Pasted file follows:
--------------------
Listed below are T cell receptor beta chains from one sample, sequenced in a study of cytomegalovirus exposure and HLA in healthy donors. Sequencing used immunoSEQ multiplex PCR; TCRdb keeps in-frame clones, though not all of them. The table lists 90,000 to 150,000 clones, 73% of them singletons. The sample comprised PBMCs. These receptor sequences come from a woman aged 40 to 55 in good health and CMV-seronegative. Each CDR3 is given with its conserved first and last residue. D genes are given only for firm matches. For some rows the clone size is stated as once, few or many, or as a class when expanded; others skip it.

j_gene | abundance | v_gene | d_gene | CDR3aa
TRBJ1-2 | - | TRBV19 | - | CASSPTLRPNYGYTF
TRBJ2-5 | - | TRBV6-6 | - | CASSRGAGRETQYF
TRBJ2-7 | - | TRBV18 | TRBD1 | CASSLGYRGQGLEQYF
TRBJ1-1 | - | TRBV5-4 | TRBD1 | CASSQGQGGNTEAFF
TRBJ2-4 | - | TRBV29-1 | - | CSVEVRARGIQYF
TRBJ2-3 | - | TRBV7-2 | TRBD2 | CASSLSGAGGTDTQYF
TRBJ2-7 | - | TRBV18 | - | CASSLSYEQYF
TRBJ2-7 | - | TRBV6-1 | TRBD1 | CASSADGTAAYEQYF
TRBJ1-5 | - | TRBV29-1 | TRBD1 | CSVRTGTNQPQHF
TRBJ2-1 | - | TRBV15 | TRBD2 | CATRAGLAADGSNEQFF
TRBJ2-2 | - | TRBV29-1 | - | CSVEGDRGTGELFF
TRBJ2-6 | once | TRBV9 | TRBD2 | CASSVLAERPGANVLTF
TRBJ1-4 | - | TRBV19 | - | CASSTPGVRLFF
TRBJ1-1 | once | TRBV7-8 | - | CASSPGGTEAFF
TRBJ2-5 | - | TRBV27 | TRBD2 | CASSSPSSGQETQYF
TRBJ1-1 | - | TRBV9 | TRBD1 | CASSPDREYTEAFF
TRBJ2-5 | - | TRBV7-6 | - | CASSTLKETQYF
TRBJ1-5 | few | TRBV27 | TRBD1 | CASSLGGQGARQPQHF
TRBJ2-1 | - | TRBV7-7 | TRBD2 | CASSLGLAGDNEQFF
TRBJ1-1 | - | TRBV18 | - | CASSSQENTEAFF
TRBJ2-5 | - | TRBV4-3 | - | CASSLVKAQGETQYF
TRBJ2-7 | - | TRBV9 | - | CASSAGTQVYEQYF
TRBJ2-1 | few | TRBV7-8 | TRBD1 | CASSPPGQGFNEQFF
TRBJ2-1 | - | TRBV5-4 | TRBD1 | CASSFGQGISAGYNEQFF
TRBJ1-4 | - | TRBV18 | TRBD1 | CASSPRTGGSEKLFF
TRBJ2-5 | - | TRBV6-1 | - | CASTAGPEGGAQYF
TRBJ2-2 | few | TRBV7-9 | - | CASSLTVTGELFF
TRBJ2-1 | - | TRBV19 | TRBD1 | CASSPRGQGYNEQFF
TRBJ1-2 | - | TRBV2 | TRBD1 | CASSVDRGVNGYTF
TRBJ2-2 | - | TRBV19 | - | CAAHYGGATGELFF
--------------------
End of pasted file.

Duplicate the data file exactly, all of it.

Listed below are T cell receptor beta chains from one sample, sequenced in a study of cytomegalovirus exposure and HLA in healthy donors. Sequencing used immunoSEQ multiplex PCR; TCRdb keeps in-frame clones, though not all of them. The table lists 90,000 to 150,000 clones, 73% of them singletons. The sample comprised PBMCs. These receptor sequences come from a woman aged 40 to 55 in good health and CMV-seronegative. Each CDR3 is given with its conserved first and last residue. D genes are given only for firm matches. For some rows the clone size is stated as once, few or many, or as a class when expanded; others skip it.

j_gene | abundance | v_gene | d_gene | CDR3aa
TRBJ1-2 | - | TRBV19 | - | CASSPTLRPNYGYTF
TRBJ2-5 | - | TRBV6-6 | - | CASSRGAGRETQYF
TRBJ2-7 | - | TRBV18 | TRBD1 | CASSLGYRGQGLEQYF
TRBJ1-1 | - | TRBV5-4 | TRBD1 | CASSQGQGGNTEAFF
TRBJ2-4 | - | TRBV29-1 | - | CSVEVRARGIQYF
TRBJ2-3 | - | TRBV7-2 | TRBD2 | CASSLSGAGGTDTQYF
TRBJ2-7 | - | TRBV18 | - | CASSLSYEQYF
TRBJ2-7 | - | TRBV6-1 | TRBD1 | CASSADGTAAYEQYF
TRBJ1-5 | - | TRBV29-1 | TRBD1 | CSVRTGTNQPQHF
TRBJ2-1 | - | TRBV15 | TRBD2 | CATRAGLAADGSNEQFF
TRBJ2-2 | - | TRBV29-1 | - | CSVEGDRGTGELFF
TRBJ2-6 | once | TRBV9 | TRBD2 | CASSVLAERPGANVLTF
TRBJ1-4 | - | TRBV19 | - | CASSTPGVRLFF
TRBJ1-1 | once | TRBV7-8 | - | CASSPGGTEAFF
TRBJ2-5 | - | TRBV27 | TRBD2 | CASSSPSSGQETQYF
TRBJ1-1 | - | TRBV9 | TRBD1 | CASSPDREYTEAFF
TRBJ2-5 | - | TRBV7-6 | - | CASSTLKETQYF
TRBJ1-5 | few | TRBV27 | TRBD1 | CASSLGGQGARQPQHF
TRBJ2-1 | - | TRBV7-7 | TRBD2 | CASSLGLAGDNEQFF
TRBJ1-1 | - | TRBV18 | - | CASSSQENTEAFF
TRBJ2-5 | - | TRBV4-3 | - | CASSLVKAQGETQYF
TRBJ2-7 | - | TRBV9 | - | CASSAGTQVYEQYF
TRBJ2-1 | few | TRBV7-8 | TRBD1 | CASSPPGQGFNEQFF
TRBJ2-1 | - | TRBV5-4 | TRBD1 | CASSFGQGISAGYNEQFF
TRBJ1-4 | - | TRBV18 | TRBD1 | CASSPRTGGSEKLFF
TRBJ2-5 | - | TRBV6-1 | - | CASTAGPEGGAQYF
TRBJ2-2 | few | TRBV7-9 | - | CASSLTVTGELFF
TRBJ2-1 | - | TRBV19 | TRBD1 | CASSPRGQGYNEQFF
TRBJ1-2 | - | TRBV2 | TRBD1 | CASSVDRGVNGYTF
TRBJ2-2 | - | TRBV19 | - | CAAHYGGATGELFF